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In 2013 I graduated Summa Cum Laude from Gettysburg College with a degree in Economics and Sustainability, focusing on energy economics. Until college I barely left the state, let alone the country. Yet in four years I traveled to more countries than I traveled to states in the first 18 years of my life. I learned about sustainable development in Denmark and experienced a huge variety of transportation systems throughout Europe. The juxtaposition between wealth and extreme poverty in the Dominican Republic forever changed how I thought about my own, somewhat rocky childhood. And the years without experiencing the world, without knowing my own country, left me with an itch to travel.

The summer after graduation I spent bicycling across the United States, roughly following the Northern Tier route for 4,432 miles with 4K for Cancer, a charity ride organized for the Ulman Cancer Fund for Young Adults. Along the way I raised over $9,000 for young adults with cancer and organized a dozen service events for my team to present award checks and assist in cancer care centers. When I arrived in Seattle at the end of that summer I knew I needed to find a job because Seattle was not home, and I knew Pennsylvania was not the place for me. Armed with a duffel bag, a book bag, and the support of friends and family I searched for a job and found a position in a food bank where I coordinated the home-delivery program and supervised over 50 volunteers. This began a new chapter in my life, on I’d probably title “Searching.”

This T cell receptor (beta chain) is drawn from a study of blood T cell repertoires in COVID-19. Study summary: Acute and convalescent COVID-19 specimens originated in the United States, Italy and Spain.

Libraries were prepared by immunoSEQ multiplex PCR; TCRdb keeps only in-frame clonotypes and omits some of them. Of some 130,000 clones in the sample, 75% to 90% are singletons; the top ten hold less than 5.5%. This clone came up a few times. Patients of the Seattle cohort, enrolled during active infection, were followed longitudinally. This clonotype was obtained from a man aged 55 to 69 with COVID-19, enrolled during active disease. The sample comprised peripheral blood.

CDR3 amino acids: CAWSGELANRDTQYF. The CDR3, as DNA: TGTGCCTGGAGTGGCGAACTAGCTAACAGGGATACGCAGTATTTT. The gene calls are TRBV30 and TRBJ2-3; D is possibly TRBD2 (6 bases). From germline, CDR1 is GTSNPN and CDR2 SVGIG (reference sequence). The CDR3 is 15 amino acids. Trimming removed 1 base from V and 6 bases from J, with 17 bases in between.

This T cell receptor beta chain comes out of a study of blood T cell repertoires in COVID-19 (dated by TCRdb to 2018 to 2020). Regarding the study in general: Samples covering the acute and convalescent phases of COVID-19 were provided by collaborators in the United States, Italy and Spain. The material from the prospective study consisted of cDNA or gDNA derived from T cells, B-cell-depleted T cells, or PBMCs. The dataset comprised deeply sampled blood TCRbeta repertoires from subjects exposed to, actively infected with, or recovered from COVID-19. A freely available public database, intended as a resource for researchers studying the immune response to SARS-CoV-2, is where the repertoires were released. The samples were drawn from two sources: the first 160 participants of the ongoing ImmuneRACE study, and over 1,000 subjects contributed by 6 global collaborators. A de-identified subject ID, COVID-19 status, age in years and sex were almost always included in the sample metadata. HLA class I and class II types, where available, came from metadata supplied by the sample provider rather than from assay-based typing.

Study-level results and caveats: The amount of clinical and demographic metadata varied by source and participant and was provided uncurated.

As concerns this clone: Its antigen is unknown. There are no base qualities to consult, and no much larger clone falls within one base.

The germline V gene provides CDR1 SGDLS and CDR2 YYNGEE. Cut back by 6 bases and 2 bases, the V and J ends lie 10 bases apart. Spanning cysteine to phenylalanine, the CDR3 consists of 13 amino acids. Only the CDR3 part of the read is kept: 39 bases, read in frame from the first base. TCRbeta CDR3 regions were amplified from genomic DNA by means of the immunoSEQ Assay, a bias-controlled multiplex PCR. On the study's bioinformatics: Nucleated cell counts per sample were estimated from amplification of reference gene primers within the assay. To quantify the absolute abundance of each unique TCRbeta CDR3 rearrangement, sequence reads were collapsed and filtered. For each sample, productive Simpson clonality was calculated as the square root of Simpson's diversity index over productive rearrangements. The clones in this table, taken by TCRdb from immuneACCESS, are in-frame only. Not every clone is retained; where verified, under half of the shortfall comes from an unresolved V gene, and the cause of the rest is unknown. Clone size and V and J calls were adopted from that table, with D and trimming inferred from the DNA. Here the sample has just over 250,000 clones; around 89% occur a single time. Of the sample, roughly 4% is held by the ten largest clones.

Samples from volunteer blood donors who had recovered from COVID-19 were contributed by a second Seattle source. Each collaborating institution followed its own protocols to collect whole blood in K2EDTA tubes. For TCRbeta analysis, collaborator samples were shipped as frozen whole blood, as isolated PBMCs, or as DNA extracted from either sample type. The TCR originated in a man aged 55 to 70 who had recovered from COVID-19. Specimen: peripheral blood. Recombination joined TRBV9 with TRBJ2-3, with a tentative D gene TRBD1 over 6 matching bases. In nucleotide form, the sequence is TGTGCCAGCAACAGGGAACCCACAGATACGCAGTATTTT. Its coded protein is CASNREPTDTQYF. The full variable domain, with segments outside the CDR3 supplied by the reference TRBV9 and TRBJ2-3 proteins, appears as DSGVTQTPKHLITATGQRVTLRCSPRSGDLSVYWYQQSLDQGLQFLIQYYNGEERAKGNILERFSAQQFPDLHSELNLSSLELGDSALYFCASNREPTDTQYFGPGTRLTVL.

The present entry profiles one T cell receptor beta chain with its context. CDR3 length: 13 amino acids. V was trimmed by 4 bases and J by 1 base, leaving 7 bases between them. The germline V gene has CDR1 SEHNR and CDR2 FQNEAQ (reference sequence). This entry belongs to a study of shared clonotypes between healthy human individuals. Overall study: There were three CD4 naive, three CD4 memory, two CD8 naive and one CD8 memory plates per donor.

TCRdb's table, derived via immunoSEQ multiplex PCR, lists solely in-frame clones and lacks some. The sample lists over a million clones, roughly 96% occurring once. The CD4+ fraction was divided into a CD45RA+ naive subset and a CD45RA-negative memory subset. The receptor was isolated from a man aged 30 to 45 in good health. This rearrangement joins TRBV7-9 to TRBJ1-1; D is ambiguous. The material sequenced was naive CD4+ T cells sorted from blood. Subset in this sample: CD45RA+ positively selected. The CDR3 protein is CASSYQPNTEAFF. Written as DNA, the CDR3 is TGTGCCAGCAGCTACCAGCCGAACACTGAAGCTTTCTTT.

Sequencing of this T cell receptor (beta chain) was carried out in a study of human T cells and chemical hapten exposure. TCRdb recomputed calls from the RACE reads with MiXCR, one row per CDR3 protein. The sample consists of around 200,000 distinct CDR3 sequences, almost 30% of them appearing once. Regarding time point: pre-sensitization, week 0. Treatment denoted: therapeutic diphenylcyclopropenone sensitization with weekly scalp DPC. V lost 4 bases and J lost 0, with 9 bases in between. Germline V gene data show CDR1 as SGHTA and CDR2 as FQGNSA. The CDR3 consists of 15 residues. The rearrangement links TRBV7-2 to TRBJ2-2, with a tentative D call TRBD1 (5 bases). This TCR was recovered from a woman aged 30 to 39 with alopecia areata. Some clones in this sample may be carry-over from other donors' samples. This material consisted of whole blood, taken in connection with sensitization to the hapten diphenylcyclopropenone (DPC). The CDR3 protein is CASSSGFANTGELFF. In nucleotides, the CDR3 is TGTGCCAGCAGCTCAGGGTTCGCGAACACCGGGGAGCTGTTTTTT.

For the next three years I held seven positions and lived in six apartments, never quite finding finding my niche but never giving up the search. I helped launch Seattle’s first bike share, campaigned to pass Seattle’s largest transportation ballot measure in history, and developed street safety improvement’s to further Seattle’s Vision Zero. Between these transportation jobs I served as a substitute courier delivering essential blood products to hospitals throughout the region, assisted a new bike-delivery startup change the way goods move throughout the city, and experienced the new ‘app’ economy as a contractor for a tech valet service.

As I embark on my new great adventure I cannot help but think about how much Seattle has given me and how much I leave behind. The Seattle Department of Transportation is doing great things in a city still struggling to overcome the “war on cars” mentality. Leaving was no easy decision. Still, the road calls to me. For the next six months I will explore the western and southern United States and reconnect with small-town America. Follow me on my adventure!

Areas of Expertise (coming soon)


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